Luhrmann's best film to date is a sumptuous creation that rightfully should have won picture and director the year it was nominated. The film's romantic mix of old school musical, modern song and extraordinary production value make it a modern classic. Performances are wonderful especially the young lovers played by Kidman and McGregor though Richard Roxburgh may have upstaged them at times. ' Come what may...'
I got my first noise complaint in an apartment from playing this one too loud. I loved it. I loved the style the performances and the archetypal love story. Great music covers and surprisingly good singing from Kidman and McGregor. Triumph of style over substance if that can ever be a good thing.
I'm very conflicted about Baz Luhrmann. He definitely has a unique flair and his films are beautiful to look at. But the story here was so unbearably "fromage" that I was squirming to get out of the theatre. A woman in the front row was bawling her eyes out by the end which cracked me up. I know that people who love this film are quite rabid in their passion for it, but this just wasn't my cup of tea.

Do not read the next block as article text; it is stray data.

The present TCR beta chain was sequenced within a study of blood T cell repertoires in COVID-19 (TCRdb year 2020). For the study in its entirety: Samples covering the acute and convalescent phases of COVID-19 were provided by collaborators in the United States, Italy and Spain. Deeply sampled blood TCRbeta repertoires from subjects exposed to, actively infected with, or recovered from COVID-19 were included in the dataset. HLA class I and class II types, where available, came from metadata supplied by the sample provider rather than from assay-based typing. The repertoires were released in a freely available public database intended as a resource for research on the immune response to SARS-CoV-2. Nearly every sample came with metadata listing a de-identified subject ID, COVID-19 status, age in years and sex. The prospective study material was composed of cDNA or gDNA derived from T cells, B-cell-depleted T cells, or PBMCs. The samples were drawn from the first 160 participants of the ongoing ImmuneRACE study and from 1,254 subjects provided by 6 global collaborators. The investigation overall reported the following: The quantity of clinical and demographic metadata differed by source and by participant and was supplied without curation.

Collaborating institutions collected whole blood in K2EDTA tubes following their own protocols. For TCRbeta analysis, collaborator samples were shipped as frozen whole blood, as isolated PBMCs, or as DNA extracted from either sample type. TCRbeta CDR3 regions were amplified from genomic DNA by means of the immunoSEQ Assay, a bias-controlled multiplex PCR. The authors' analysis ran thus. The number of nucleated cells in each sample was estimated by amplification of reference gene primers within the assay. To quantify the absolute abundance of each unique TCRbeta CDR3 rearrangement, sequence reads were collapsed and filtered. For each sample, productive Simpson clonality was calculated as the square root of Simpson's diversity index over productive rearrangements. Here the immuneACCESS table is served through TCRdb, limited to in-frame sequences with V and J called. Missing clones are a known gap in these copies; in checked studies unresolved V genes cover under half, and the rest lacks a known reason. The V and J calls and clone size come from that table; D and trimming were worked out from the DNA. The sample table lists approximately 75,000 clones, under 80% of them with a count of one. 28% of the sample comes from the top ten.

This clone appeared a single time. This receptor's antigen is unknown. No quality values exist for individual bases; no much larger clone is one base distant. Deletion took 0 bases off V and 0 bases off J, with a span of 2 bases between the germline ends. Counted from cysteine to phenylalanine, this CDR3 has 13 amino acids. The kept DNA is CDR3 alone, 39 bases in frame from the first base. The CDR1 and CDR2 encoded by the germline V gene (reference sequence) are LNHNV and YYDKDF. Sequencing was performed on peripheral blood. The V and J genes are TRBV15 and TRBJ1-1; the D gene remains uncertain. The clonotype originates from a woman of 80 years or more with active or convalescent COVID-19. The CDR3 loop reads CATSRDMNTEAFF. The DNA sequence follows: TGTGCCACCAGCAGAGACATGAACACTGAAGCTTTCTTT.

If the music isn't good, I just don't care how good the movie is. One of the best songs in the movie is "Come what may", which should have won the Oscar, were it not disqualified for stupid reasons. While Nicole Kidman is picture perfect, it's Ewan McGregor who really steals the show. He does a great cover of "Your Song".
Precocious pep and pop: this smash n’ grab raid on musical form tries to have its over-iced cake and eat it. It has a certain energy but must it be so frenetically delivered? The result is a series of showy explosions in a vacuum with little to hold attention other than bounce. Art direction is everything here, but it reduces the performances to being too-small cogs in a lumbering mechanism of forced jollity.
I'm genuinely shocked at how leaden, squirm-inducing, unwatchable and fundamentally ghastly this is. The fact this childishly amateurish trash was successful says a lot about the times we live in. Luhrmann's ballroom flick was OK, I suppose, but this is as embarrassing as his Shakespeare travesty. Steer clear at all costs.